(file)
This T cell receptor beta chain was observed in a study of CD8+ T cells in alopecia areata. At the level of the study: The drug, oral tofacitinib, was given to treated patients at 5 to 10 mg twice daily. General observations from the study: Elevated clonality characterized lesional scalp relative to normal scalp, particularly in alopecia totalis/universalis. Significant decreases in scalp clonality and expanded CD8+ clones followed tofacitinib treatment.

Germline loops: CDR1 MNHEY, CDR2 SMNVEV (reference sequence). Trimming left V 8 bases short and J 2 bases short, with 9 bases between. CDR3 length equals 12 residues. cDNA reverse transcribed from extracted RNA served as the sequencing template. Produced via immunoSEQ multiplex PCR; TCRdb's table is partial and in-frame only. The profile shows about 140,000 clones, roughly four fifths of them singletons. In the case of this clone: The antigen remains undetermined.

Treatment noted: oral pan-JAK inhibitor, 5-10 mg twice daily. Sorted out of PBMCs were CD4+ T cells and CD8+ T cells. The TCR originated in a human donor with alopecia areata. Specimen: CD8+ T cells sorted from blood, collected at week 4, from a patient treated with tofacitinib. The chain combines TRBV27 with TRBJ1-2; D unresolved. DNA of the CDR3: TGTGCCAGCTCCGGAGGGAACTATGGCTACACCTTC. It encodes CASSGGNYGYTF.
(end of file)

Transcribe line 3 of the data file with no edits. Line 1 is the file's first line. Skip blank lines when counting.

Treatment noted: oral pan-JAK inhibitor, 5-10 mg twice daily. Sorted out of PBMCs were CD4+ T cells and CD8+ T cells. The TCR originated in a human donor with alopecia areata. Specimen: CD8+ T cells sorted from blood, collected at week 4, from a patient treated with tofacitinib. The chain combines TRBV27 with TRBJ1-2; D unresolved. DNA of the CDR3: TGTGCCAGCTCCGGAGGGAACTATGGCTACACCTTC. It encodes CASSGGNYGYTF.